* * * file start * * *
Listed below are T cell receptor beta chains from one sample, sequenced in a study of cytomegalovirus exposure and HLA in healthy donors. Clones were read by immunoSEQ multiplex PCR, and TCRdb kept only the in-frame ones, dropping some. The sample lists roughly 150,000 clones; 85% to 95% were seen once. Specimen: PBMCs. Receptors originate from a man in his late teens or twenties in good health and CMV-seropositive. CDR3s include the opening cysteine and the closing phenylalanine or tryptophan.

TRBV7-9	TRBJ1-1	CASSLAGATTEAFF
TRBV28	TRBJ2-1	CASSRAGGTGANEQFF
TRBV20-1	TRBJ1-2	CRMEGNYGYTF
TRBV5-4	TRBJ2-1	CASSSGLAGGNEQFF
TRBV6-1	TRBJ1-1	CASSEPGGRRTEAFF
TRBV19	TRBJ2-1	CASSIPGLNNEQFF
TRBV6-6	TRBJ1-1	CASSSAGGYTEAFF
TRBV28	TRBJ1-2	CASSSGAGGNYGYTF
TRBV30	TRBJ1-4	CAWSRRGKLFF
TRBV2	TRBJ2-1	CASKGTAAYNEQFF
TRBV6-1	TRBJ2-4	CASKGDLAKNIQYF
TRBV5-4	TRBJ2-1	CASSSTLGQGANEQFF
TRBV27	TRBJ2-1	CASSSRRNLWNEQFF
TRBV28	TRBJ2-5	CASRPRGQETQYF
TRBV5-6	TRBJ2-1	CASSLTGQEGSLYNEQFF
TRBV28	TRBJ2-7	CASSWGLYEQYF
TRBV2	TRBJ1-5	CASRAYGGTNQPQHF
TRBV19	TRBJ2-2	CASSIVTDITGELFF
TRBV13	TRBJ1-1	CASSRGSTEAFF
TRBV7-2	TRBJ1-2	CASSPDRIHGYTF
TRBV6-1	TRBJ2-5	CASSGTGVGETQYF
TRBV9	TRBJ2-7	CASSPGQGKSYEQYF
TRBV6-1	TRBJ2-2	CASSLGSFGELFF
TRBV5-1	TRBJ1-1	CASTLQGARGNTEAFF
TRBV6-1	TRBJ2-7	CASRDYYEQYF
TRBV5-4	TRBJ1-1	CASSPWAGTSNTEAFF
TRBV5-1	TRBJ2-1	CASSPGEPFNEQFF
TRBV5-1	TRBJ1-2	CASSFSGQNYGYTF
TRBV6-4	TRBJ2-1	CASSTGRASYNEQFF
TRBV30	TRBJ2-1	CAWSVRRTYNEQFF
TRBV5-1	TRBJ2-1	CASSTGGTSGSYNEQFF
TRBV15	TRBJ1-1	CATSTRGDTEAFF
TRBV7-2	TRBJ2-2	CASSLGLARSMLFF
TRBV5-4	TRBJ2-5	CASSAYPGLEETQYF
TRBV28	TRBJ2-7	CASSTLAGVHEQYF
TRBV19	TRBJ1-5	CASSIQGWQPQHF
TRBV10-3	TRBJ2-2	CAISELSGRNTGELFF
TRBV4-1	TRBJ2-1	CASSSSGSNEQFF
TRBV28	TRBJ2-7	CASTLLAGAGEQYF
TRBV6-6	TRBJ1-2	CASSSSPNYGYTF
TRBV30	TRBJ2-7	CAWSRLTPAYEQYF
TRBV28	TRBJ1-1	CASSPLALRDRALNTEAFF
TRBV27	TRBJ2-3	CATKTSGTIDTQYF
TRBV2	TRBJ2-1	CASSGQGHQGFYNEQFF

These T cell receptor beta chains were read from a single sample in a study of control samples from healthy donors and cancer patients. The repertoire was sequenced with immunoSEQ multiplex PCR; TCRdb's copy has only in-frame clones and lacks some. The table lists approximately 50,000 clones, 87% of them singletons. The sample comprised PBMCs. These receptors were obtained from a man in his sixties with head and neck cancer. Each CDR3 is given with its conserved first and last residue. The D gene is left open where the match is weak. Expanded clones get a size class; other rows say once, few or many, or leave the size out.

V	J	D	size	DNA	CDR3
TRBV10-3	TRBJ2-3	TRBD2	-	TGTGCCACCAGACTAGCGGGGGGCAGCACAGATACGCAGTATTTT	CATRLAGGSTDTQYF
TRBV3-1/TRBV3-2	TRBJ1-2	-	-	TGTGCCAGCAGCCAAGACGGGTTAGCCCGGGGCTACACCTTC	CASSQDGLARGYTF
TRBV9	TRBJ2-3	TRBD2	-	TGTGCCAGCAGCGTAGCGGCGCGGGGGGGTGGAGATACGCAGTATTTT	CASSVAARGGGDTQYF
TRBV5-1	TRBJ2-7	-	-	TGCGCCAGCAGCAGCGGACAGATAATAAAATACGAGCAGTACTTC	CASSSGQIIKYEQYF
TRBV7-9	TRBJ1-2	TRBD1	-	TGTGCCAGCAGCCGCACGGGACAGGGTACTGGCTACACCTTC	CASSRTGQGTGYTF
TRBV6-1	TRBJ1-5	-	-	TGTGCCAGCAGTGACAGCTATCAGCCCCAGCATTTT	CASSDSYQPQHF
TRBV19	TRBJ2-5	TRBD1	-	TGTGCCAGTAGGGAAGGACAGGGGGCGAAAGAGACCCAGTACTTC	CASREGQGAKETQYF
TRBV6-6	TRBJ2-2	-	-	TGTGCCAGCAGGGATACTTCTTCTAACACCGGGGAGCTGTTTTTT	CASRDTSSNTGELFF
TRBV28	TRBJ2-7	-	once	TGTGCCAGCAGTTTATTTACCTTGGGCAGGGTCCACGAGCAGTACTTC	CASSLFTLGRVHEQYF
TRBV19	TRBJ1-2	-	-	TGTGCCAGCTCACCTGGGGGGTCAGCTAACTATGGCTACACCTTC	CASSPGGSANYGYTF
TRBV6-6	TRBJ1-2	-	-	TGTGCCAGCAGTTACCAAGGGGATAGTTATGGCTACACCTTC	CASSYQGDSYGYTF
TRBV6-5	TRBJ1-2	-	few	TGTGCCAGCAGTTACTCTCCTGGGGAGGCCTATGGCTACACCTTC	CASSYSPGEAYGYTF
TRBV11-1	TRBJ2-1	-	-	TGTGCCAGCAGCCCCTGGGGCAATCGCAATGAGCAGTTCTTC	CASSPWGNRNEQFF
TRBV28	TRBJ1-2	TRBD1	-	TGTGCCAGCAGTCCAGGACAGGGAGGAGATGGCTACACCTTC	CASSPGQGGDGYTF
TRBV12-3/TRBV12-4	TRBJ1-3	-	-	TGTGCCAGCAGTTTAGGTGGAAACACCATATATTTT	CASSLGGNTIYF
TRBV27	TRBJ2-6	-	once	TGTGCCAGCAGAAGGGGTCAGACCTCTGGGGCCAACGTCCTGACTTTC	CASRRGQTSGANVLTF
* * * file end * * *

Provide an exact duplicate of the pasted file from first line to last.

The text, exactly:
Listed below are T cell receptor beta chains from one sample, sequenced in a study of cytomegalovirus exposure and HLA in healthy donors. Clones were read by immunoSEQ multiplex PCR, and TCRdb kept only the in-frame ones, dropping some. The sample lists roughly 150,000 clones; 85% to 95% were seen once. Specimen: PBMCs. Receptors originate from a man in his late teens or twenties in good health and CMV-seropositive. CDR3s include the opening cysteine and the closing phenylalanine or tryptophan.

TRBV7-9	TRBJ1-1	CASSLAGATTEAFF
TRBV28	TRBJ2-1	CASSRAGGTGANEQFF
TRBV20-1	TRBJ1-2	CRMEGNYGYTF
TRBV5-4	TRBJ2-1	CASSSGLAGGNEQFF
TRBV6-1	TRBJ1-1	CASSEPGGRRTEAFF
TRBV19	TRBJ2-1	CASSIPGLNNEQFF
TRBV6-6	TRBJ1-1	CASSSAGGYTEAFF
TRBV28	TRBJ1-2	CASSSGAGGNYGYTF
TRBV30	TRBJ1-4	CAWSRRGKLFF
TRBV2	TRBJ2-1	CASKGTAAYNEQFF
TRBV6-1	TRBJ2-4	CASKGDLAKNIQYF
TRBV5-4	TRBJ2-1	CASSSTLGQGANEQFF
TRBV27	TRBJ2-1	CASSSRRNLWNEQFF
TRBV28	TRBJ2-5	CASRPRGQETQYF
TRBV5-6	TRBJ2-1	CASSLTGQEGSLYNEQFF
TRBV28	TRBJ2-7	CASSWGLYEQYF
TRBV2	TRBJ1-5	CASRAYGGTNQPQHF
TRBV19	TRBJ2-2	CASSIVTDITGELFF
TRBV13	TRBJ1-1	CASSRGSTEAFF
TRBV7-2	TRBJ1-2	CASSPDRIHGYTF
TRBV6-1	TRBJ2-5	CASSGTGVGETQYF
TRBV9	TRBJ2-7	CASSPGQGKSYEQYF
TRBV6-1	TRBJ2-2	CASSLGSFGELFF
TRBV5-1	TRBJ1-1	CASTLQGARGNTEAFF
TRBV6-1	TRBJ2-7	CASRDYYEQYF
TRBV5-4	TRBJ1-1	CASSPWAGTSNTEAFF
TRBV5-1	TRBJ2-1	CASSPGEPFNEQFF
TRBV5-1	TRBJ1-2	CASSFSGQNYGYTF
TRBV6-4	TRBJ2-1	CASSTGRASYNEQFF
TRBV30	TRBJ2-1	CAWSVRRTYNEQFF
TRBV5-1	TRBJ2-1	CASSTGGTSGSYNEQFF
TRBV15	TRBJ1-1	CATSTRGDTEAFF
TRBV7-2	TRBJ2-2	CASSLGLARSMLFF
TRBV5-4	TRBJ2-5	CASSAYPGLEETQYF
TRBV28	TRBJ2-7	CASSTLAGVHEQYF
TRBV19	TRBJ1-5	CASSIQGWQPQHF
TRBV10-3	TRBJ2-2	CAISELSGRNTGELFF
TRBV4-1	TRBJ2-1	CASSSSGSNEQFF
TRBV28	TRBJ2-7	CASTLLAGAGEQYF
TRBV6-6	TRBJ1-2	CASSSSPNYGYTF
TRBV30	TRBJ2-7	CAWSRLTPAYEQYF
TRBV28	TRBJ1-1	CASSPLALRDRALNTEAFF
TRBV27	TRBJ2-3	CATKTSGTIDTQYF
TRBV2	TRBJ2-1	CASSGQGHQGFYNEQFF

These T cell receptor beta chains were read from a single sample in a study of control samples from healthy donors and cancer patients. The repertoire was sequenced with immunoSEQ multiplex PCR; TCRdb's copy has only in-frame clones and lacks some. The table lists approximately 50,000 clones, 87% of them singletons. The sample comprised PBMCs. These receptors were obtained from a man in his sixties with head and neck cancer. Each CDR3 is given with its conserved first and last residue. The D gene is left open where the match is weak. Expanded clones get a size class; other rows say once, few or many, or leave the size out.

V	J	D	size	DNA	CDR3
TRBV10-3	TRBJ2-3	TRBD2	-	TGTGCCACCAGACTAGCGGGGGGCAGCACAGATACGCAGTATTTT	CATRLAGGSTDTQYF
TRBV3-1/TRBV3-2	TRBJ1-2	-	-	TGTGCCAGCAGCCAAGACGGGTTAGCCCGGGGCTACACCTTC	CASSQDGLARGYTF
TRBV9	TRBJ2-3	TRBD2	-	TGTGCCAGCAGCGTAGCGGCGCGGGGGGGTGGAGATACGCAGTATTTT	CASSVAARGGGDTQYF
TRBV5-1	TRBJ2-7	-	-	TGCGCCAGCAGCAGCGGACAGATAATAAAATACGAGCAGTACTTC	CASSSGQIIKYEQYF
TRBV7-9	TRBJ1-2	TRBD1	-	TGTGCCAGCAGCCGCACGGGACAGGGTACTGGCTACACCTTC	CASSRTGQGTGYTF
TRBV6-1	TRBJ1-5	-	-	TGTGCCAGCAGTGACAGCTATCAGCCCCAGCATTTT	CASSDSYQPQHF
TRBV19	TRBJ2-5	TRBD1	-	TGTGCCAGTAGGGAAGGACAGGGGGCGAAAGAGACCCAGTACTTC	CASREGQGAKETQYF
TRBV6-6	TRBJ2-2	-	-	TGTGCCAGCAGGGATACTTCTTCTAACACCGGGGAGCTGTTTTTT	CASRDTSSNTGELFF
TRBV28	TRBJ2-7	-	once	TGTGCCAGCAGTTTATTTACCTTGGGCAGGGTCCACGAGCAGTACTTC	CASSLFTLGRVHEQYF
TRBV19	TRBJ1-2	-	-	TGTGCCAGCTCACCTGGGGGGTCAGCTAACTATGGCTACACCTTC	CASSPGGSANYGYTF
TRBV6-6	TRBJ1-2	-	-	TGTGCCAGCAGTTACCAAGGGGATAGTTATGGCTACACCTTC	CASSYQGDSYGYTF
TRBV6-5	TRBJ1-2	-	few	TGTGCCAGCAGTTACTCTCCTGGGGAGGCCTATGGCTACACCTTC	CASSYSPGEAYGYTF
TRBV11-1	TRBJ2-1	-	-	TGTGCCAGCAGCCCCTGGGGCAATCGCAATGAGCAGTTCTTC	CASSPWGNRNEQFF
TRBV28	TRBJ1-2	TRBD1	-	TGTGCCAGCAGTCCAGGACAGGGAGGAGATGGCTACACCTTC	CASSPGQGGDGYTF
TRBV12-3/TRBV12-4	TRBJ1-3	-	-	TGTGCCAGCAGTTTAGGTGGAAACACCATATATTTT	CASSLGGNTIYF
TRBV27	TRBJ2-6	-	once	TGTGCCAGCAGAAGGGGTCAGACCTCTGGGGCCAACGTCCTGACTTTC	CASRRGQTSGANVLTF